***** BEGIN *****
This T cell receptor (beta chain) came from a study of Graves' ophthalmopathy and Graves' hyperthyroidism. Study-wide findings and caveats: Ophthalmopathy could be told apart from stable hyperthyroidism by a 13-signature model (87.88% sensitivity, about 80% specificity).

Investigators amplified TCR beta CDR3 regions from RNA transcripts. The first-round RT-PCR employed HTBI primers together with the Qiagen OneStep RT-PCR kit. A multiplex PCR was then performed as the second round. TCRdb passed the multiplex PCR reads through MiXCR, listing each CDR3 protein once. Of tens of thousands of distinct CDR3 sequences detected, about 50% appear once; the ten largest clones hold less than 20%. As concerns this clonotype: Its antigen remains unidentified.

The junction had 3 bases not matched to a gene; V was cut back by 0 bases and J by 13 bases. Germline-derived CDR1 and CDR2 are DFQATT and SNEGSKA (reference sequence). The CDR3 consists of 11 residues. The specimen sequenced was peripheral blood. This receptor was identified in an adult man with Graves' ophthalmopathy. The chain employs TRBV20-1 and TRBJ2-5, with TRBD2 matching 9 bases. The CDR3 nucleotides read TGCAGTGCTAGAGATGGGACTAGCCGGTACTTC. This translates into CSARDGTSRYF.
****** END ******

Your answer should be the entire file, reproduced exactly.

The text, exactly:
This T cell receptor (beta chain) came from a study of Graves' ophthalmopathy and Graves' hyperthyroidism. Study-wide findings and caveats: Ophthalmopathy could be told apart from stable hyperthyroidism by a 13-signature model (87.88% sensitivity, about 80% specificity).

Investigators amplified TCR beta CDR3 regions from RNA transcripts. The first-round RT-PCR employed HTBI primers together with the Qiagen OneStep RT-PCR kit. A multiplex PCR was then performed as the second round. TCRdb passed the multiplex PCR reads through MiXCR, listing each CDR3 protein once. Of tens of thousands of distinct CDR3 sequences detected, about 50% appear once; the ten largest clones hold less than 20%. As concerns this clonotype: Its antigen remains unidentified.

The junction had 3 bases not matched to a gene; V was cut back by 0 bases and J by 13 bases. Germline-derived CDR1 and CDR2 are DFQATT and SNEGSKA (reference sequence). The CDR3 consists of 11 residues. The specimen sequenced was peripheral blood. This receptor was identified in an adult man with Graves' ophthalmopathy. The chain employs TRBV20-1 and TRBJ2-5, with TRBD2 matching 9 bases. The CDR3 nucleotides read TGCAGTGCTAGAGATGGGACTAGCCGGTACTTC. This translates into CSARDGTSRYF.